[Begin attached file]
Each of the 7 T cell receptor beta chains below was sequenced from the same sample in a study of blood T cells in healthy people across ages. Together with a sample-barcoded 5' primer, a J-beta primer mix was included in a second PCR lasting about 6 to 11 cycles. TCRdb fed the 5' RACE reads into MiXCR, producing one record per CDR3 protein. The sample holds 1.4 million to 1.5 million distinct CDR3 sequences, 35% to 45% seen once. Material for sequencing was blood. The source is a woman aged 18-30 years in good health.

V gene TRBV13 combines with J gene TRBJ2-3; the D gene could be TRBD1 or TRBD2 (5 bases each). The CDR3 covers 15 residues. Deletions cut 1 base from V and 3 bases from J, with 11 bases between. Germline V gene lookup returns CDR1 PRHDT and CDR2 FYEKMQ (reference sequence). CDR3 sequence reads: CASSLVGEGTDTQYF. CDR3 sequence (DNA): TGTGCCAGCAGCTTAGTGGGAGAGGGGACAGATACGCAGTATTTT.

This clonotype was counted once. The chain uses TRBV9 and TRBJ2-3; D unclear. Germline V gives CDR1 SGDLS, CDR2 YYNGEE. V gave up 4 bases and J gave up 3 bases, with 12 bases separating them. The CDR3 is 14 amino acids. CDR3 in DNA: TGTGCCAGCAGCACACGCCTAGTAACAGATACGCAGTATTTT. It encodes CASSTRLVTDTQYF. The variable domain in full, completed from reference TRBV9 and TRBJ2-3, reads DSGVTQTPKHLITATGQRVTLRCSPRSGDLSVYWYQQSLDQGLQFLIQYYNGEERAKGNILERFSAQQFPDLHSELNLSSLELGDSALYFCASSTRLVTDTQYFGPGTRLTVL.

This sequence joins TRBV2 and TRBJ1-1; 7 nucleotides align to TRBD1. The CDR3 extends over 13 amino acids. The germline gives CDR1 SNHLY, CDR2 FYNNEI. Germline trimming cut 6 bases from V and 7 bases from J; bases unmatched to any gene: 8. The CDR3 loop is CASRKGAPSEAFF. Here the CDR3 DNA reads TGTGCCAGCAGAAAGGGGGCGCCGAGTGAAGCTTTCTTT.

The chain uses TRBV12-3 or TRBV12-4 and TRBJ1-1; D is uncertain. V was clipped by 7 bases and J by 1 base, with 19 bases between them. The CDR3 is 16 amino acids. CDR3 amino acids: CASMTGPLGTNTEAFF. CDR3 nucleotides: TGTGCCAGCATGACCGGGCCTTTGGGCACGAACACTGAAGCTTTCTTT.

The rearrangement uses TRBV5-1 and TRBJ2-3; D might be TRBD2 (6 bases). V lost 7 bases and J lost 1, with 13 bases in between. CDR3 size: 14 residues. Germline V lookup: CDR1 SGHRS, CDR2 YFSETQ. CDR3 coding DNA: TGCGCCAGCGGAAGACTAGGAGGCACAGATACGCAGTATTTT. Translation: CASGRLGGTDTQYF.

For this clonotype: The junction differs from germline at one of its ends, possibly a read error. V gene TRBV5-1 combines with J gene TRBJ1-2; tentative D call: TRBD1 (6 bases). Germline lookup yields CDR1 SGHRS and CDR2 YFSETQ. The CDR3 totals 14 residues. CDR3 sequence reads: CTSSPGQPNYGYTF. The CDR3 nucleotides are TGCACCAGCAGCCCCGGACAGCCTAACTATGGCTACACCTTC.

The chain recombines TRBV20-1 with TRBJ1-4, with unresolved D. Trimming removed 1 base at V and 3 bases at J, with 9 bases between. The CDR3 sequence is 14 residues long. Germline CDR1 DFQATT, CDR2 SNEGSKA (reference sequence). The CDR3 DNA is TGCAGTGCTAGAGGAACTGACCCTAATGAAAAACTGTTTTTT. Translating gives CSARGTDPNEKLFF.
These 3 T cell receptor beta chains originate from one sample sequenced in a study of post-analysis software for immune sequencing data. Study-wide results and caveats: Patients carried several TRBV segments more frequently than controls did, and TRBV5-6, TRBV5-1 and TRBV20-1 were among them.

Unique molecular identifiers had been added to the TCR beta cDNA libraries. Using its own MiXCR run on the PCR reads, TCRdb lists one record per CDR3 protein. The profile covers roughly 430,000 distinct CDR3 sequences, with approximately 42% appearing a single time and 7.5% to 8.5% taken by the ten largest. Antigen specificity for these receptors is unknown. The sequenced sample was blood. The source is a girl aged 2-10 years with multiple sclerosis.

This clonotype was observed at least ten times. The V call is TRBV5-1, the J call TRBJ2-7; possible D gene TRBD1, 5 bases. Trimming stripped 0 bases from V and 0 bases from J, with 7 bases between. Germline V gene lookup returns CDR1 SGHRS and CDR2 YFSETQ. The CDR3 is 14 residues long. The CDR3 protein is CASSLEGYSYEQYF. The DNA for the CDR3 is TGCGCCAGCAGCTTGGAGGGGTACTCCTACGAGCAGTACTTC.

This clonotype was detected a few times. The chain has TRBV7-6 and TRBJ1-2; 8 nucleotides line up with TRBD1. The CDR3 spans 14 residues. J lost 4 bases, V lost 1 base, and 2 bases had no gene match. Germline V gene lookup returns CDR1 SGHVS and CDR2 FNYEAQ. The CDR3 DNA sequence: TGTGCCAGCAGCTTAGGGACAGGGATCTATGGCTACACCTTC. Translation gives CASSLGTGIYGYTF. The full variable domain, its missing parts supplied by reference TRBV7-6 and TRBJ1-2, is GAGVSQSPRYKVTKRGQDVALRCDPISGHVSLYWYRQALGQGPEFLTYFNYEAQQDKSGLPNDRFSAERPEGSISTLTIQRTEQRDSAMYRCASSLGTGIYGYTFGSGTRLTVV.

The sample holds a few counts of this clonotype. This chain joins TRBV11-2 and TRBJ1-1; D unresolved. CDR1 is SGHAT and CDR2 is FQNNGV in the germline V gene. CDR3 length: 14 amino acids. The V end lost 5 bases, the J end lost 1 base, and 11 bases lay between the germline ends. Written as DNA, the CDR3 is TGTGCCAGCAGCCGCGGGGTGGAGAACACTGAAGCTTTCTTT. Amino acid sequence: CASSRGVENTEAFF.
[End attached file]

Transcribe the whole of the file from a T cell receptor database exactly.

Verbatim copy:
Each of the 7 T cell receptor beta chains below was sequenced from the same sample in a study of blood T cells in healthy people across ages. Together with a sample-barcoded 5' primer, a J-beta primer mix was included in a second PCR lasting about 6 to 11 cycles. TCRdb fed the 5' RACE reads into MiXCR, producing one record per CDR3 protein. The sample holds 1.4 million to 1.5 million distinct CDR3 sequences, 35% to 45% seen once. Material for sequencing was blood. The source is a woman aged 18-30 years in good health.

V gene TRBV13 combines with J gene TRBJ2-3; the D gene could be TRBD1 or TRBD2 (5 bases each). The CDR3 covers 15 residues. Deletions cut 1 base from V and 3 bases from J, with 11 bases between. Germline V gene lookup returns CDR1 PRHDT and CDR2 FYEKMQ (reference sequence). CDR3 sequence reads: CASSLVGEGTDTQYF. CDR3 sequence (DNA): TGTGCCAGCAGCTTAGTGGGAGAGGGGACAGATACGCAGTATTTT.

This clonotype was counted once. The chain uses TRBV9 and TRBJ2-3; D unclear. Germline V gives CDR1 SGDLS, CDR2 YYNGEE. V gave up 4 bases and J gave up 3 bases, with 12 bases separating them. The CDR3 is 14 amino acids. CDR3 in DNA: TGTGCCAGCAGCACACGCCTAGTAACAGATACGCAGTATTTT. It encodes CASSTRLVTDTQYF. The variable domain in full, completed from reference TRBV9 and TRBJ2-3, reads DSGVTQTPKHLITATGQRVTLRCSPRSGDLSVYWYQQSLDQGLQFLIQYYNGEERAKGNILERFSAQQFPDLHSELNLSSLELGDSALYFCASSTRLVTDTQYFGPGTRLTVL.

This sequence joins TRBV2 and TRBJ1-1; 7 nucleotides align to TRBD1. The CDR3 extends over 13 amino acids. The germline gives CDR1 SNHLY, CDR2 FYNNEI. Germline trimming cut 6 bases from V and 7 bases from J; bases unmatched to any gene: 8. The CDR3 loop is CASRKGAPSEAFF. Here the CDR3 DNA reads TGTGCCAGCAGAAAGGGGGCGCCGAGTGAAGCTTTCTTT.

The chain uses TRBV12-3 or TRBV12-4 and TRBJ1-1; D is uncertain. V was clipped by 7 bases and J by 1 base, with 19 bases between them. The CDR3 is 16 amino acids. CDR3 amino acids: CASMTGPLGTNTEAFF. CDR3 nucleotides: TGTGCCAGCATGACCGGGCCTTTGGGCACGAACACTGAAGCTTTCTTT.

The rearrangement uses TRBV5-1 and TRBJ2-3; D might be TRBD2 (6 bases). V lost 7 bases and J lost 1, with 13 bases in between. CDR3 size: 14 residues. Germline V lookup: CDR1 SGHRS, CDR2 YFSETQ. CDR3 coding DNA: TGCGCCAGCGGAAGACTAGGAGGCACAGATACGCAGTATTTT. Translation: CASGRLGGTDTQYF.

For this clonotype: The junction differs from germline at one of its ends, possibly a read error. V gene TRBV5-1 combines with J gene TRBJ1-2; tentative D call: TRBD1 (6 bases). Germline lookup yields CDR1 SGHRS and CDR2 YFSETQ. The CDR3 totals 14 residues. CDR3 sequence reads: CTSSPGQPNYGYTF. The CDR3 nucleotides are TGCACCAGCAGCCCCGGACAGCCTAACTATGGCTACACCTTC.

The chain recombines TRBV20-1 with TRBJ1-4, with unresolved D. Trimming removed 1 base at V and 3 bases at J, with 9 bases between. The CDR3 sequence is 14 residues long. Germline CDR1 DFQATT, CDR2 SNEGSKA (reference sequence). The CDR3 DNA is TGCAGTGCTAGAGGAACTGACCCTAATGAAAAACTGTTTTTT. Translating gives CSARGTDPNEKLFF.
These 3 T cell receptor beta chains originate from one sample sequenced in a study of post-analysis software for immune sequencing data. Study-wide results and caveats: Patients carried several TRBV segments more frequently than controls did, and TRBV5-6, TRBV5-1 and TRBV20-1 were among them.

Unique molecular identifiers had been added to the TCR beta cDNA libraries. Using its own MiXCR run on the PCR reads, TCRdb lists one record per CDR3 protein. The profile covers roughly 430,000 distinct CDR3 sequences, with approximately 42% appearing a single time and 7.5% to 8.5% taken by the ten largest. Antigen specificity for these receptors is unknown. The sequenced sample was blood. The source is a girl aged 2-10 years with multiple sclerosis.

This clonotype was observed at least ten times. The V call is TRBV5-1, the J call TRBJ2-7; possible D gene TRBD1, 5 bases. Trimming stripped 0 bases from V and 0 bases from J, with 7 bases between. Germline V gene lookup returns CDR1 SGHRS and CDR2 YFSETQ. The CDR3 is 14 residues long. The CDR3 protein is CASSLEGYSYEQYF. The DNA for the CDR3 is TGCGCCAGCAGCTTGGAGGGGTACTCCTACGAGCAGTACTTC.

This clonotype was detected a few times. The chain has TRBV7-6 and TRBJ1-2; 8 nucleotides line up with TRBD1. The CDR3 spans 14 residues. J lost 4 bases, V lost 1 base, and 2 bases had no gene match. Germline V gene lookup returns CDR1 SGHVS and CDR2 FNYEAQ. The CDR3 DNA sequence: TGTGCCAGCAGCTTAGGGACAGGGATCTATGGCTACACCTTC. Translation gives CASSLGTGIYGYTF. The full variable domain, its missing parts supplied by reference TRBV7-6 and TRBJ1-2, is GAGVSQSPRYKVTKRGQDVALRCDPISGHVSLYWYRQALGQGPEFLTYFNYEAQQDKSGLPNDRFSAERPEGSISTLTIQRTEQRDSAMYRCASSLGTGIYGYTFGSGTRLTVV.

The sample holds a few counts of this clonotype. This chain joins TRBV11-2 and TRBJ1-1; D unresolved. CDR1 is SGHAT and CDR2 is FQNNGV in the germline V gene. CDR3 length: 14 amino acids. The V end lost 5 bases, the J end lost 1 base, and 11 bases lay between the germline ends. Written as DNA, the CDR3 is TGTGCCAGCAGCCGCGGGGTGGAGAACACTGAAGCTTTCTTT. Amino acid sequence: CASSRGVENTEAFF.